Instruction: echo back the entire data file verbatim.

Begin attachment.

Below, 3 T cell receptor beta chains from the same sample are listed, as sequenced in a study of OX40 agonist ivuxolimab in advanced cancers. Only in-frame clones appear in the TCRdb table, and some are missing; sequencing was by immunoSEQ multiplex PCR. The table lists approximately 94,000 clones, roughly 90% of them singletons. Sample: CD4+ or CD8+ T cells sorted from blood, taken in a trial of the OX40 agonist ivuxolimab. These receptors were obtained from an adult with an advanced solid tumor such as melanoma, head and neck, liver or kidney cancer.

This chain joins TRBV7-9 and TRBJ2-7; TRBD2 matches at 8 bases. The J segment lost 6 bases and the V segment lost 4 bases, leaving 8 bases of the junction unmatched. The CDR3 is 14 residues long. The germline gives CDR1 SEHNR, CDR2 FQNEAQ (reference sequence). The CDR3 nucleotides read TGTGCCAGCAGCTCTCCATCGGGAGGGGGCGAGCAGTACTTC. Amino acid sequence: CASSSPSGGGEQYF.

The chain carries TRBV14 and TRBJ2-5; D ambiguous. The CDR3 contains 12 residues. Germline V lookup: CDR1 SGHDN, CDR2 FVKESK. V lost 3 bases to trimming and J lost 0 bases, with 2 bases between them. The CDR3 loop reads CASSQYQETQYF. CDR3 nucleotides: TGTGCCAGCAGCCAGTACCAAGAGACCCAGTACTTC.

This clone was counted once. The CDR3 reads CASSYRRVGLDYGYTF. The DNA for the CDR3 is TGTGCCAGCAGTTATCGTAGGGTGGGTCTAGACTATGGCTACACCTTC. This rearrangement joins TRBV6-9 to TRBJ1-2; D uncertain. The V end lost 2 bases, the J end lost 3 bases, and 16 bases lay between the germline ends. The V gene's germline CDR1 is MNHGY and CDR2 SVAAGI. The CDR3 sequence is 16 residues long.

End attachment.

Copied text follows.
Below, 3 T cell receptor beta chains from the same sample are listed, as sequenced in a study of OX40 agonist ivuxolimab in advanced cancers. Only in-frame clones appear in the TCRdb table, and some are missing; sequencing was by immunoSEQ multiplex PCR. The table lists approximately 94,000 clones, roughly 90% of them singletons. Sample: CD4+ or CD8+ T cells sorted from blood, taken in a trial of the OX40 agonist ivuxolimab. These receptors were obtained from an adult with an advanced solid tumor such as melanoma, head and neck, liver or kidney cancer.

This chain joins TRBV7-9 and TRBJ2-7; TRBD2 matches at 8 bases. The J segment lost 6 bases and the V segment lost 4 bases, leaving 8 bases of the junction unmatched. The CDR3 is 14 residues long. The germline gives CDR1 SEHNR, CDR2 FQNEAQ (reference sequence). The CDR3 nucleotides read TGTGCCAGCAGCTCTCCATCGGGAGGGGGCGAGCAGTACTTC. Amino acid sequence: CASSSPSGGGEQYF.

The chain carries TRBV14 and TRBJ2-5; D ambiguous. The CDR3 contains 12 residues. Germline V lookup: CDR1 SGHDN, CDR2 FVKESK. V lost 3 bases to trimming and J lost 0 bases, with 2 bases between them. The CDR3 loop reads CASSQYQETQYF. CDR3 nucleotides: TGTGCCAGCAGCCAGTACCAAGAGACCCAGTACTTC.

This clone was counted once. The CDR3 reads CASSYRRVGLDYGYTF. The DNA for the CDR3 is TGTGCCAGCAGTTATCGTAGGGTGGGTCTAGACTATGGCTACACCTTC. This rearrangement joins TRBV6-9 to TRBJ1-2; D uncertain. The V end lost 2 bases, the J end lost 3 bases, and 16 bases lay between the germline ends. The V gene's germline CDR1 is MNHGY and CDR2 SVAAGI. The CDR3 sequence is 16 residues long.